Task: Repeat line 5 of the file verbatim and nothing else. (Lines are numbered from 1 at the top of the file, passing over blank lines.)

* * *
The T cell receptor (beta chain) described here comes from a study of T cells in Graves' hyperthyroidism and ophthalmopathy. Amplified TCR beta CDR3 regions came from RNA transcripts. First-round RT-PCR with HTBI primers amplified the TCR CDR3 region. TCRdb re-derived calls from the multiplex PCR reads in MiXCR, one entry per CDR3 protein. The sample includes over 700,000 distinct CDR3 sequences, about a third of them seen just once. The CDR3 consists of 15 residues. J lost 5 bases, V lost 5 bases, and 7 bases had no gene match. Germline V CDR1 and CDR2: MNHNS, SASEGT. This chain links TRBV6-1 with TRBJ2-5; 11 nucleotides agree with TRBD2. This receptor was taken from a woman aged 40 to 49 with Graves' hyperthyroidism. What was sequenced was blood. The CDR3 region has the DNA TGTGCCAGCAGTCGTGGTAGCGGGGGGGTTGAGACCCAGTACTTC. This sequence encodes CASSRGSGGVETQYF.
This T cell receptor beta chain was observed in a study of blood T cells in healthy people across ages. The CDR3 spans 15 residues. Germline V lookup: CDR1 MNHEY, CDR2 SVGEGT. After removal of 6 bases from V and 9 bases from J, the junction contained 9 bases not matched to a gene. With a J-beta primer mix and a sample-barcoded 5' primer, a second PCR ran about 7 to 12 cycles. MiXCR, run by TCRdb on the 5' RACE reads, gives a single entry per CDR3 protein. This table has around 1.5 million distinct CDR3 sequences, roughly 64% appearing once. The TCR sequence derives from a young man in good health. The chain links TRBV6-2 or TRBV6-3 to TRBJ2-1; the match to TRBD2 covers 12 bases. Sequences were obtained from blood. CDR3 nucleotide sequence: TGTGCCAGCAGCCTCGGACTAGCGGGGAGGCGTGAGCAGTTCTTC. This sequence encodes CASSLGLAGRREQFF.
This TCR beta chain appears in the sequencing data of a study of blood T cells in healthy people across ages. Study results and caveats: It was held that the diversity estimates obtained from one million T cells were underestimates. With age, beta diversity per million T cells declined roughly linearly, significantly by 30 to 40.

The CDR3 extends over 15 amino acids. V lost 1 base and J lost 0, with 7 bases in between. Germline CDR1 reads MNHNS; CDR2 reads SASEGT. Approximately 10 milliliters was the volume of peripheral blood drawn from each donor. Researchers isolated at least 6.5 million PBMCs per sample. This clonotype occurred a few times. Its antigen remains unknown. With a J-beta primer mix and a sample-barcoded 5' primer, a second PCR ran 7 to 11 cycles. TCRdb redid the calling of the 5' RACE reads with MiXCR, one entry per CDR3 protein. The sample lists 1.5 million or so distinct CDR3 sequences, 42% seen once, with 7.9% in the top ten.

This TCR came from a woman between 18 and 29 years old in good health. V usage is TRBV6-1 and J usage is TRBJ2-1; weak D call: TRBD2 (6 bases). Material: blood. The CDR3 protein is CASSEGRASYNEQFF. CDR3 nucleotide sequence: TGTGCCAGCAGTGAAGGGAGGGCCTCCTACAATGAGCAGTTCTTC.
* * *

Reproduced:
This TCR came from a woman between 18 and 29 years old in good health. V usage is TRBV6-1 and J usage is TRBJ2-1; weak D call: TRBD2 (6 bases). Material: blood. The CDR3 protein is CASSEGRASYNEQFF. CDR3 nucleotide sequence: TGTGCCAGCAGTGAAGGGAGGGCCTCCTACAATGAGCAGTTCTTC.